Chris Ray

Sculpted since an early age. Both parents landscape architects. Trained as a diorama preparator in the Exhibition Department of the American Museum of Natural History in New York. Also sculpted ethnographic figures, full-sized and in miniature. Ran exhibition programs in 7 museums. Started Ray Museum Studios in 1983 where I make reconstructions of ancient archaeological sites and other scale models, restore telescopes and build ceramic pieces. I also make large landscape sculptures in a variety of materials.
I've been an active member of the Philadelphia Sculptors since 1995 and been in many shows.


Chris Ray Sculpture

Some of my recent works.

From Earth to Sky “From Earth to Sky”

Pretty much a pure abstract shape. Leads the eye skyward. 8 feet high.

Love Birds “Love Birds”

Doves of Peace and a heart. Flat cut-out sculptures, to be shown either as one pair like a gate, or lined up in rows to create a tunnel. Sheet steel 10 feet high by 22 feet wide.

Dream of the Walking Dune “Dream of the Walking Dune”

One night I slept under the stars near a large sand dune in a remote valley in Central Nevada. All through the night the dune made deep basso sounds as the sand grains moved. Next day I walked over the dune and fell in love with the wonderful shapes and purity of form. The round windward flanks and the sharp lee break-aways. I had breakfast in a local diner and the cowboys told me : "That thar is the walkin dune. Moves around the valley from year to year singin its wierd song."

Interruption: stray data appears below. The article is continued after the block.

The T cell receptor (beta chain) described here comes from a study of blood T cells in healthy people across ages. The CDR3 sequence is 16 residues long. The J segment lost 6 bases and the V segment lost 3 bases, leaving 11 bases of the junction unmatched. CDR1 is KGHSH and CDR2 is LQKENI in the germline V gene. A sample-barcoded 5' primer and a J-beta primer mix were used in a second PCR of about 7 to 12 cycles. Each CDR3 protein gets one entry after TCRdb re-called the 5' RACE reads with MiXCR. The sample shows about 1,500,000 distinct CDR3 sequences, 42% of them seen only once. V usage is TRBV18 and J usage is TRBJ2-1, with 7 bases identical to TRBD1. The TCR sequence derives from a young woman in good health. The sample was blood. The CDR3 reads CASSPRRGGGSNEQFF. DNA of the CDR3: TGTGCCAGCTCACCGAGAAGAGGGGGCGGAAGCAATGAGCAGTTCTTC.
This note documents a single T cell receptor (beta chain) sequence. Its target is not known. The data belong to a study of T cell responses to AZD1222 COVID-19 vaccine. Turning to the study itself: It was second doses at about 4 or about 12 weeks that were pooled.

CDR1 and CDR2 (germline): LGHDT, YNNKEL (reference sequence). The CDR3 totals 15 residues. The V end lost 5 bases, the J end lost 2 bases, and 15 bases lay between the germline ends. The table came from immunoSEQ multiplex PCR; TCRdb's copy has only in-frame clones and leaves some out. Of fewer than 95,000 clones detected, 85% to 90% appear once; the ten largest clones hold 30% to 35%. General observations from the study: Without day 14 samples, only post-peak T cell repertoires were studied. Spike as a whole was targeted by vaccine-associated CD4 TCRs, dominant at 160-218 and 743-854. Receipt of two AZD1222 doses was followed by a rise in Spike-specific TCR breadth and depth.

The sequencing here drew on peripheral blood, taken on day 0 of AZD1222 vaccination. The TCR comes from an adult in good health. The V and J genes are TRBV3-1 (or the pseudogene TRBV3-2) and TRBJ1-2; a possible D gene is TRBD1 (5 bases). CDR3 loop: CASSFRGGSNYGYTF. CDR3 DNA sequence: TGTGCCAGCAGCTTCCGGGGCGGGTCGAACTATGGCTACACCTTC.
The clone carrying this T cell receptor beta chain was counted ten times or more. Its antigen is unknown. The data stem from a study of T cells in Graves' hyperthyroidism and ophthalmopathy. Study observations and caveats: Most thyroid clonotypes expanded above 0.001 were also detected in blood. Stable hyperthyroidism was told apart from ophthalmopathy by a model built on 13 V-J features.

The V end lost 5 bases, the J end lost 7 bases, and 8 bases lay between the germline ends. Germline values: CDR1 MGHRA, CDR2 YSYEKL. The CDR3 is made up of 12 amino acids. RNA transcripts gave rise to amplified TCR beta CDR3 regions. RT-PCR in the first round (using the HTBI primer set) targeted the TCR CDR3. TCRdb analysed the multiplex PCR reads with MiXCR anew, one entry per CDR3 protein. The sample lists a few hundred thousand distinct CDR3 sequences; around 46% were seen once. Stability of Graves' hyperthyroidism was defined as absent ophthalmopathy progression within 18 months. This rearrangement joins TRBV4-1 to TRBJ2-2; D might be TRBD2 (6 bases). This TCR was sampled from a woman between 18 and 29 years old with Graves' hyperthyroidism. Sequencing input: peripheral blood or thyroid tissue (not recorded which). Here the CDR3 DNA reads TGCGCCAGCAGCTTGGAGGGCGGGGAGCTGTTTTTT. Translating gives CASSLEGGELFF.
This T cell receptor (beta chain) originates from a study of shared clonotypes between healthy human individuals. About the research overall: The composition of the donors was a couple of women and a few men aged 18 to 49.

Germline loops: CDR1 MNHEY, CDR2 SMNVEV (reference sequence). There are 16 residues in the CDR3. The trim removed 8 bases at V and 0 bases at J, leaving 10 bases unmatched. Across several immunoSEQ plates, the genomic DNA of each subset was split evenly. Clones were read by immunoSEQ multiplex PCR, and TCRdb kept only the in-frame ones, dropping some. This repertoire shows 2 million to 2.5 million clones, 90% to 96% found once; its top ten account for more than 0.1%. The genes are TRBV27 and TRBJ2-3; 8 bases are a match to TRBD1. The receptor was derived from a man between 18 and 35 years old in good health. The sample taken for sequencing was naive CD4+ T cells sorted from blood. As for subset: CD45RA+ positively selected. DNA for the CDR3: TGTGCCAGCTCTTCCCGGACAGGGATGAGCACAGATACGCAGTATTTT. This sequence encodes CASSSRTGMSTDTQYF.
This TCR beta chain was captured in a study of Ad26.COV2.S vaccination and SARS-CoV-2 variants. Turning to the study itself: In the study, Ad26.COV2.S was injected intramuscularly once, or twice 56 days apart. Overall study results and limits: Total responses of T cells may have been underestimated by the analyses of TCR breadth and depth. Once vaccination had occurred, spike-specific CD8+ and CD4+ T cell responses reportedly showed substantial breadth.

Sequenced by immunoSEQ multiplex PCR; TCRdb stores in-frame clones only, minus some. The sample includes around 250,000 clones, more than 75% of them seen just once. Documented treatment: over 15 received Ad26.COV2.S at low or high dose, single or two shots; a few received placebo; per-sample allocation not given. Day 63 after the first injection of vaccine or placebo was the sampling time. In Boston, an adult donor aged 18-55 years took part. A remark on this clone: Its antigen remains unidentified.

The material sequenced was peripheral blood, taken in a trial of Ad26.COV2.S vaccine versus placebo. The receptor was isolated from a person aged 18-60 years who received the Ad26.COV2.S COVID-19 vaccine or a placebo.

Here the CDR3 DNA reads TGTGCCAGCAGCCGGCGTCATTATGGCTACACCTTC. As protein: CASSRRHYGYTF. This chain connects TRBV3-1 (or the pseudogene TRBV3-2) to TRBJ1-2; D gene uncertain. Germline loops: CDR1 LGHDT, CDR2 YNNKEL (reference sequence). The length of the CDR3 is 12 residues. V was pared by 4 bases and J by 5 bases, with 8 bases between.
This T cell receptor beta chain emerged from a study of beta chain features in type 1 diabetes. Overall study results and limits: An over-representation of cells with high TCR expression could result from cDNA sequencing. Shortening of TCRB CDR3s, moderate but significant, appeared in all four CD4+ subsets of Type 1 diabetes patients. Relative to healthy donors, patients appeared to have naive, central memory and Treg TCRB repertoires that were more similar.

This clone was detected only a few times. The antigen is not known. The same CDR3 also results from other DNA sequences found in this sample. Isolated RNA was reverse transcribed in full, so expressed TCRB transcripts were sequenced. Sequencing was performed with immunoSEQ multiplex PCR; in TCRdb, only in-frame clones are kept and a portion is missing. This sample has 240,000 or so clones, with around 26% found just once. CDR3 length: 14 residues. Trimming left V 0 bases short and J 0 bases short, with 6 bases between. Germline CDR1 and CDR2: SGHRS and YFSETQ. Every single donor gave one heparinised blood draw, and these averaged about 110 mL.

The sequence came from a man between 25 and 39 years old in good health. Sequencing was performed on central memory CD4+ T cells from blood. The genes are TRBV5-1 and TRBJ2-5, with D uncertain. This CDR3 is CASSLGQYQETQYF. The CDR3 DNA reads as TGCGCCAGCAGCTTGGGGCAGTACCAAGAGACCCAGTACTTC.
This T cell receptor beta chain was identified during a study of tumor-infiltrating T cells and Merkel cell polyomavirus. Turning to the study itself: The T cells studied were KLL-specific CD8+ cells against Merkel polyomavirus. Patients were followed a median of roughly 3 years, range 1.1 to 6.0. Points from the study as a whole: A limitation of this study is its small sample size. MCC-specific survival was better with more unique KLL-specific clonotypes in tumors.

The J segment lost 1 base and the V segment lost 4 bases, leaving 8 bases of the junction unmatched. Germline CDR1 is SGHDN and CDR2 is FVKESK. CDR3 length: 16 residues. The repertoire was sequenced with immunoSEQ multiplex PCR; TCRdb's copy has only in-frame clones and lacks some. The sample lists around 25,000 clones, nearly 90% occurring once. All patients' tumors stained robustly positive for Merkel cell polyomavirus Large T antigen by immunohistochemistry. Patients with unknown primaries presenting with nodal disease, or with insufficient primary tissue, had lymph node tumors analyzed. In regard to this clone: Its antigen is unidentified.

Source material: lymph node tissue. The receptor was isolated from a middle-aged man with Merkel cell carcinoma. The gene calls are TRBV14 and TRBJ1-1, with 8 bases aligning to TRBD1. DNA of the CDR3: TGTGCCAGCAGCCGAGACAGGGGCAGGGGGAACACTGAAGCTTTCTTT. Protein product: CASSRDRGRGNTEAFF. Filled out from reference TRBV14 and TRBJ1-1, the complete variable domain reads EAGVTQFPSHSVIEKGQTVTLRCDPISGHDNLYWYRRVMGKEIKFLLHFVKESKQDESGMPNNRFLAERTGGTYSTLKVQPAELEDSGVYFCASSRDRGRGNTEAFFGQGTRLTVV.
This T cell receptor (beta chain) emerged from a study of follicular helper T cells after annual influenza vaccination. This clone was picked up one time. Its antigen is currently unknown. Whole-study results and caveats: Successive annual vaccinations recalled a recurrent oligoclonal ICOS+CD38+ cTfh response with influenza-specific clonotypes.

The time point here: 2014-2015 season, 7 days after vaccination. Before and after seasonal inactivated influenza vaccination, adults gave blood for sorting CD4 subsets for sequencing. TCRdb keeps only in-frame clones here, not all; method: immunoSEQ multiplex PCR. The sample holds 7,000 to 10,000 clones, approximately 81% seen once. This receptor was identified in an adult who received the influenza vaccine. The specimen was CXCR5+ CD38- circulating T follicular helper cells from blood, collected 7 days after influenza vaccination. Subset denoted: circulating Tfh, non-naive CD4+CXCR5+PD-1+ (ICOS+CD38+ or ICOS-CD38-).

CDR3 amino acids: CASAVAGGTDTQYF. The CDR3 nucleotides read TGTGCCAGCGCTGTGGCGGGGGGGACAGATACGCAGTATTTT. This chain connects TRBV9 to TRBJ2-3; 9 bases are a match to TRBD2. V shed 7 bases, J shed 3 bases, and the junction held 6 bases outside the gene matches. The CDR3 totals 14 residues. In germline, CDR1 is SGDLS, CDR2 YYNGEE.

24"h X 18" X 20" White marble.

Heart of Liberty “Heart of Liberty”

Ceramic bodacious Lady Liberty. 16"h X 7" X 5".

Up from the Deep “Up from the Deep”

This is an abstract creature from the depths based loosely on the Pleisiosaurs of the Cretaceous Seas. This model is made in plaster to achieve the smooth surface. It would be made in bronze for a static installation in a pool or fountain. For a kinetic version it would be made in fiberglass with a keel and a chain link to an anchor so it could swing around with wind and currents. A school of 3 would look good. 41"h x 75"L x 32" wide.